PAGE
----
During those debris-strewn days, Ross ‘n’ Mabon (not the comedy team once so popular in the Old Queens, but the Scottish Secretary and Under Sec. of State) were to be seen in Glasgow Streets talking to ordinary people and, when Press-snappers were around, even shaking pensioners’ hands and patting children’s damp heads. Also to be seen abroad were House Factors and sun-tanned Property Owners who scurried around asking directions to the whereabouts of their life-support systems. Once the damage to their property had been assessed these Owners withdrew to such grey places as Miami or the Solomon Islands from where it was possible to take a more objective view of the catastrophe.
Meanwhile, Joe Public, his morale stiffened, his roof tarpaulined, quietly went on emptying his morning rain-bucket, confident that the authorities were doing all they could to promote his welfare. He could scarcely have been chuffed though if he chanced upon the following letter which appeared in a Glasgow newspaper at that post-storm time:
“Dear Editor,
Viewed from the flagpole at Queens Park, how picturesque – positively Parisian, in fact – the city looks with its gaily chequered rooftops. What a pity we shall, sooner or later, return to drab old slates…” It goes without saying that if the Glasgow Bucketeers had got their hands on this whimsical Francophile then the pole at Queens Park would have been burdened by something more apposite than a flag.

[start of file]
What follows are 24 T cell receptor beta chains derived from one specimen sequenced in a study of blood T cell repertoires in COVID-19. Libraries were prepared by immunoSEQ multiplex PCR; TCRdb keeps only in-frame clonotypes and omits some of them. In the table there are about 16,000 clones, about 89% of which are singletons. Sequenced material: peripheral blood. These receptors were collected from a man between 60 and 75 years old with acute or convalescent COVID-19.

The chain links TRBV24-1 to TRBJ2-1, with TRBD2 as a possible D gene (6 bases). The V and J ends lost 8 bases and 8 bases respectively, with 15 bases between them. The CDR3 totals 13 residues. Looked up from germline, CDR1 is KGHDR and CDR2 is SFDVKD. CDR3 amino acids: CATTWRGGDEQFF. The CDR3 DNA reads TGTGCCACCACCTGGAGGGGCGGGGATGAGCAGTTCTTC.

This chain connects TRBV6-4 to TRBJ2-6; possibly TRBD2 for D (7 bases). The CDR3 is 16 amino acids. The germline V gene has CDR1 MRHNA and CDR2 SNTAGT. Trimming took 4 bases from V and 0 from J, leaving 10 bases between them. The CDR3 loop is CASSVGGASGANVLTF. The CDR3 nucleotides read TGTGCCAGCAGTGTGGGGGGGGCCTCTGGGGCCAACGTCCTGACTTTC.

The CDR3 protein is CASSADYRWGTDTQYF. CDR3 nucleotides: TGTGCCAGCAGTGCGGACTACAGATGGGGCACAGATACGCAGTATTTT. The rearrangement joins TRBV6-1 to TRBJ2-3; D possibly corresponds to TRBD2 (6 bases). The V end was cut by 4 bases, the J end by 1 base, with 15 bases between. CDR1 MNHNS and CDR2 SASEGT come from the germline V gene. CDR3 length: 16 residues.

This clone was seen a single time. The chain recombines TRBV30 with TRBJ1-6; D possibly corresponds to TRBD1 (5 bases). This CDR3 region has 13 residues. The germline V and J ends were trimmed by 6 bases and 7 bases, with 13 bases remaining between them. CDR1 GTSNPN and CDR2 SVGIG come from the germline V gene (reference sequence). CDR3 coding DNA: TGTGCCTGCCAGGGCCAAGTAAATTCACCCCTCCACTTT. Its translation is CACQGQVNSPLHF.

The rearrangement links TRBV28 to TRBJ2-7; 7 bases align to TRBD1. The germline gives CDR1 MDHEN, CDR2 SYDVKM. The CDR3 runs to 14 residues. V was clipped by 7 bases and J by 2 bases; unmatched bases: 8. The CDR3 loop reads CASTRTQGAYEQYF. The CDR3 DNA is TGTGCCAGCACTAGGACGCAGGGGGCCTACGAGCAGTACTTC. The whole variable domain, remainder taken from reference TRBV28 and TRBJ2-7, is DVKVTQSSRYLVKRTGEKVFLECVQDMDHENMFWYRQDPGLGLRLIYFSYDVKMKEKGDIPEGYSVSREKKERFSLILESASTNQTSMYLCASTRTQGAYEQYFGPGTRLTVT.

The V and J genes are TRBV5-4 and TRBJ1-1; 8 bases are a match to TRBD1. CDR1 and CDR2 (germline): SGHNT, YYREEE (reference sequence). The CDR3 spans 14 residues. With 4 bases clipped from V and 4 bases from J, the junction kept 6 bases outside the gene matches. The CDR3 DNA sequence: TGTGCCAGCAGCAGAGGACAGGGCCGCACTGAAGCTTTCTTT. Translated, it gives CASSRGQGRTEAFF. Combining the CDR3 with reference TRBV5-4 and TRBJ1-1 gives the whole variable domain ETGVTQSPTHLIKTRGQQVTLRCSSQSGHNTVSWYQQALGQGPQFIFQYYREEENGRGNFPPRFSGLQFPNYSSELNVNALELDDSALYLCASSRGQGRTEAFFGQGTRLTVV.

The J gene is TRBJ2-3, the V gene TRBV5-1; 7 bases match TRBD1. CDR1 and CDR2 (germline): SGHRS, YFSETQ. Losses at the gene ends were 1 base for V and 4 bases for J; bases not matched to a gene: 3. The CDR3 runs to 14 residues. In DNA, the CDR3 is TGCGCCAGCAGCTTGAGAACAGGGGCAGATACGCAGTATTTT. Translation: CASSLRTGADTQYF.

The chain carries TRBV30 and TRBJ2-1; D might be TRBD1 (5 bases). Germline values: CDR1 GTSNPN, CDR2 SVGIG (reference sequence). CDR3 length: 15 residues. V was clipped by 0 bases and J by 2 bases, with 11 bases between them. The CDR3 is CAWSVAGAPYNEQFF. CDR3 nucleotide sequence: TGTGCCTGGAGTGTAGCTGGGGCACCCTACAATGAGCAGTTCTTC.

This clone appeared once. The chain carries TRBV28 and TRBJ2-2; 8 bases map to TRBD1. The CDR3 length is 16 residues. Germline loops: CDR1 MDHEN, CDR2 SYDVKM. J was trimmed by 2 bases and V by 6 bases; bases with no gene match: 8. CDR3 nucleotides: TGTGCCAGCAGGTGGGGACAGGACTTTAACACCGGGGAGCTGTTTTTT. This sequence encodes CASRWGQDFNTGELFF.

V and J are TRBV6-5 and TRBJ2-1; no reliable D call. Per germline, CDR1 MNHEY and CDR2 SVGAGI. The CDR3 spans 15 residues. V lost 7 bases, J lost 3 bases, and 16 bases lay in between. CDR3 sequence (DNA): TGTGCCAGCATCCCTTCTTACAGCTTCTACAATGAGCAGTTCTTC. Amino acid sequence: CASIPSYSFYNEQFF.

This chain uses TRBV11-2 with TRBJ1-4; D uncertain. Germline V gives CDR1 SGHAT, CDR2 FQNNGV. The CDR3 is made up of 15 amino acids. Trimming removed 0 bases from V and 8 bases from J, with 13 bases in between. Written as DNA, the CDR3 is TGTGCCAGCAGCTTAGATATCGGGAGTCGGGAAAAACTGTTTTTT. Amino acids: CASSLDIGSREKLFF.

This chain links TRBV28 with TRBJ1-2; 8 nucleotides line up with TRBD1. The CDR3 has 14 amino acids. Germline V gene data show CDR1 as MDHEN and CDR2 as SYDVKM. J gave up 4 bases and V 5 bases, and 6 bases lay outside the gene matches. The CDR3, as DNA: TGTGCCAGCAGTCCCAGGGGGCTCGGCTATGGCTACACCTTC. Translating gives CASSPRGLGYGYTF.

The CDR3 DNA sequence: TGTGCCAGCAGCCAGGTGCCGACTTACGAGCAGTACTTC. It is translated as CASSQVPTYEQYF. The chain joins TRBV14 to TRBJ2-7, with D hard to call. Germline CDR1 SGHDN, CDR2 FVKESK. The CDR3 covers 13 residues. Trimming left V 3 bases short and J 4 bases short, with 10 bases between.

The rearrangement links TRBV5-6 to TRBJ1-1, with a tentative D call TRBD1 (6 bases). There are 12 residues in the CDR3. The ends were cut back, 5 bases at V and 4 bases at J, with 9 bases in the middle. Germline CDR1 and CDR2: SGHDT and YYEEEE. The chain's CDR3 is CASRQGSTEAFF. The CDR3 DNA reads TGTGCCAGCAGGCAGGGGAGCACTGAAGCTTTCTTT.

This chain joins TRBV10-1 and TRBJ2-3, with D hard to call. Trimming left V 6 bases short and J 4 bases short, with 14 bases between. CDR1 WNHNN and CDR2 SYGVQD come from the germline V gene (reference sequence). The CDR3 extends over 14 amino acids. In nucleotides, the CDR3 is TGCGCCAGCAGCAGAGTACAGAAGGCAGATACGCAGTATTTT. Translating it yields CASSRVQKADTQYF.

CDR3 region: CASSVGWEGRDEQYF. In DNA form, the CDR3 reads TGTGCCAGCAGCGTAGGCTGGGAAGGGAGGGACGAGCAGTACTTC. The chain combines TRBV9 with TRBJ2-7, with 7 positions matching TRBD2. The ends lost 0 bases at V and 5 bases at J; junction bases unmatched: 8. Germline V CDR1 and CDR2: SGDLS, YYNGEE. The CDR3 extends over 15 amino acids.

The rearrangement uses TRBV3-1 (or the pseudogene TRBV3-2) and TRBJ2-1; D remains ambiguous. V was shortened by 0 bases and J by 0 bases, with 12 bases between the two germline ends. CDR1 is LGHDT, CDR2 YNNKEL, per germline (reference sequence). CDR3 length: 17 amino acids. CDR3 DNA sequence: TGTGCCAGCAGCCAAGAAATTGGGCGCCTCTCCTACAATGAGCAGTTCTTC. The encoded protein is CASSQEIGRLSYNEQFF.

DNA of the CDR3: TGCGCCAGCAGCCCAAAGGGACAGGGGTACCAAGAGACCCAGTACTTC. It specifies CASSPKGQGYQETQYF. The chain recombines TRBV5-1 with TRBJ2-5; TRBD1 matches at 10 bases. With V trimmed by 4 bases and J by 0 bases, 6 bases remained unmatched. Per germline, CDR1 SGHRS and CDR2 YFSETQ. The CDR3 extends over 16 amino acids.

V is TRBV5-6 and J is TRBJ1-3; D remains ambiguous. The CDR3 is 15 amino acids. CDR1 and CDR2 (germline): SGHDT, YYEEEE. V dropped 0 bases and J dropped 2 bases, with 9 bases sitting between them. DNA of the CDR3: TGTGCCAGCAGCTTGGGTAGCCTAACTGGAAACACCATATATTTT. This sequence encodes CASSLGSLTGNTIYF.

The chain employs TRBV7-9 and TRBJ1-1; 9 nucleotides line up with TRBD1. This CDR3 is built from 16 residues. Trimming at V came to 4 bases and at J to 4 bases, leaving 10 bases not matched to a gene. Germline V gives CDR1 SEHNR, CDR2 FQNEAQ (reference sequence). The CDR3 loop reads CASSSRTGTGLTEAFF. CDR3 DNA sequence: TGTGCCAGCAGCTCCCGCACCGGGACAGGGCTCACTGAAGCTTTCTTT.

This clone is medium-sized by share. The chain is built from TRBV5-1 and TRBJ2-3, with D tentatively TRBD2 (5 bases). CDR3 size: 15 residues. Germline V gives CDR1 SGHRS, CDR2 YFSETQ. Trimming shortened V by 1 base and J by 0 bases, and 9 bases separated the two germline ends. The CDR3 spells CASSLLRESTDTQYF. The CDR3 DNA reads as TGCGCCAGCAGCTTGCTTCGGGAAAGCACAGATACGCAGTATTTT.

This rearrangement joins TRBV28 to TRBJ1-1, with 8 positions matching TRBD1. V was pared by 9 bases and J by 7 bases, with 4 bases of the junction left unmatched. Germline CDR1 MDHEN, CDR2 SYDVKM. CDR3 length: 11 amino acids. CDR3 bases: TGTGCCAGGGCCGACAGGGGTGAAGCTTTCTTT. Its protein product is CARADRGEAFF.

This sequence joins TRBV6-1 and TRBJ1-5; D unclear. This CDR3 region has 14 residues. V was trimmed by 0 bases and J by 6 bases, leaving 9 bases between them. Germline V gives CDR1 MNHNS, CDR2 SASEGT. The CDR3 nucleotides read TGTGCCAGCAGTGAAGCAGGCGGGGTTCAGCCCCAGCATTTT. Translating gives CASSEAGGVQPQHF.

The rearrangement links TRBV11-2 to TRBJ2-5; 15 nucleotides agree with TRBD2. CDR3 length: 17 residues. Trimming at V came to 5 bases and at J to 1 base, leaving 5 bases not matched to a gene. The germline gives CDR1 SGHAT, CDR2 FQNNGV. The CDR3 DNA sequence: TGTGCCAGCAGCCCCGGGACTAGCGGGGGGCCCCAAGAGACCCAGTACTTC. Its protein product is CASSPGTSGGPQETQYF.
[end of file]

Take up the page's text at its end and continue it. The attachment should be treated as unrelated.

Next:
Although Joe Public was not to know it then, this letter with its sheen of smug self-interest, carried with it a presentiment of the rape of things to come when, only a couple of decades later, he would find himself betrayed by the Establishment of his grey and gallus city, find, too, that he was no longer welcome at the heart of it. In those days to come, when trees would outrank men, a tribe of mercenaries would occupy the centre of things, bumptious bipeds the Media would call Yuppies, a species of money-lice which would issue from the cracks in our fractured democracy.